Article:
Chinas Ji Zou Says: Answer to Global Warming is Technology

18 de may de 2007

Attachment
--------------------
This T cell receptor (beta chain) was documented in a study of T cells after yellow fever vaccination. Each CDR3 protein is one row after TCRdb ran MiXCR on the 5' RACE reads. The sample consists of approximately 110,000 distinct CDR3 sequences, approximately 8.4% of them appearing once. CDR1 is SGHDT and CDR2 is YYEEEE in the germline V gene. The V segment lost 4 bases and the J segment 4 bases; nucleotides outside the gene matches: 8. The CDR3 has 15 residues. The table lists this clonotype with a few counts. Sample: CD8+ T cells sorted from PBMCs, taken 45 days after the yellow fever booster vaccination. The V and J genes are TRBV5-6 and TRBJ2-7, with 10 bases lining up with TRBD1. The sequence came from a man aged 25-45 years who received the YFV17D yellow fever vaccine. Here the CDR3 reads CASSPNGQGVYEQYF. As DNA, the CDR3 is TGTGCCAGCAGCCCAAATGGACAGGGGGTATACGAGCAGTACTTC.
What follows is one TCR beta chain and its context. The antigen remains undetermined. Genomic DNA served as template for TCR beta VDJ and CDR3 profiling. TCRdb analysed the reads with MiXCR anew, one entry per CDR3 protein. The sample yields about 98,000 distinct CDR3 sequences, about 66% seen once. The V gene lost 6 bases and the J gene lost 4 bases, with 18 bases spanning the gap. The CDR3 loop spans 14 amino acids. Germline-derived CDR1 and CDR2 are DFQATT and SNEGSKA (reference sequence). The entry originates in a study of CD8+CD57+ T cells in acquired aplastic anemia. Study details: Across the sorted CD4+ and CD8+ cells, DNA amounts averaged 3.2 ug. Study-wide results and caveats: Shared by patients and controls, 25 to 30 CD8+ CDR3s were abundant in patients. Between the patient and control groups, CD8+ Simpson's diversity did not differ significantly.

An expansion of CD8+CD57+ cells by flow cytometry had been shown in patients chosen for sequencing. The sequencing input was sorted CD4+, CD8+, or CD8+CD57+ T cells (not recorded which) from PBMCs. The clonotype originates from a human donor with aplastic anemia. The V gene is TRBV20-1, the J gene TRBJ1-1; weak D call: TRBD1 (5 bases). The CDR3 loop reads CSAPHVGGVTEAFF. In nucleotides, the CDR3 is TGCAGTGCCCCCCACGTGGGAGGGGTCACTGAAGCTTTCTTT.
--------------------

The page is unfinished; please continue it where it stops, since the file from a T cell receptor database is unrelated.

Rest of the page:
<body><div id="article"><tr><td height="28" valign="middle" width="184"></td><td valign="middle" width="185"></td></tr><h1>China's Ji Zou Says: Answer to Global Warming is Technology</h1><p>May 18 (EIRNS)--Speaking in Bonn, Germany at a conference underway from May 7-18 on climate change, Chinese official, Ji Zou pointed told Agence France Presse that some of the problems that are associated with global warming could be overcome if the technologically-developed nations help developing nations to cut back on environmentally-damaging practices. Ji Zou was attending the twenty-sixth session of the Subsidiary Body for Scientific and Technological Advice (SBSTA) and the Subsidiary Body for Implementation (SBI) of the United Nations Framework Convention on Climate Change.</p><p>"Some progress has been made, but the industrial countries are reluctant to transfer technology that could reduce pollution. We are missing opportunities for clean construction, clean production," Ji Zou told AFP. He also proposed creating an international fund that would supervise and finance technology transfers which would help environmental protection.</p><p>Ji's statement to AFP tried to address the dilemma into which China, and other developing countries, has been thrown into. While the United Nations-led onslaught has been unleashed to cut down the greenhouse gases under the pretext of reducing global warming, nations are not given an answer to what would happen to the poor, among others. For instance, generation of electricity using nuclear fission by developing countries is strongly opposed by the powers-that-be in the developed countries.</p><p>"We want to contribute substantially to climate protection," Ji said, but he pointed out that "700 million Chinese are rural, poor, badly informed. It is a developing country." China's need to develop is another reason given for why the country should not be obliged to reduce production of greenhouse gases, as industrialized countries currently are, in a second round of commitments following those under the Kyoto Protocol. The country's rapid development and poor data also make it difficult to make reliable predictions on greenhouse gas emissions, he added.</p></div></body>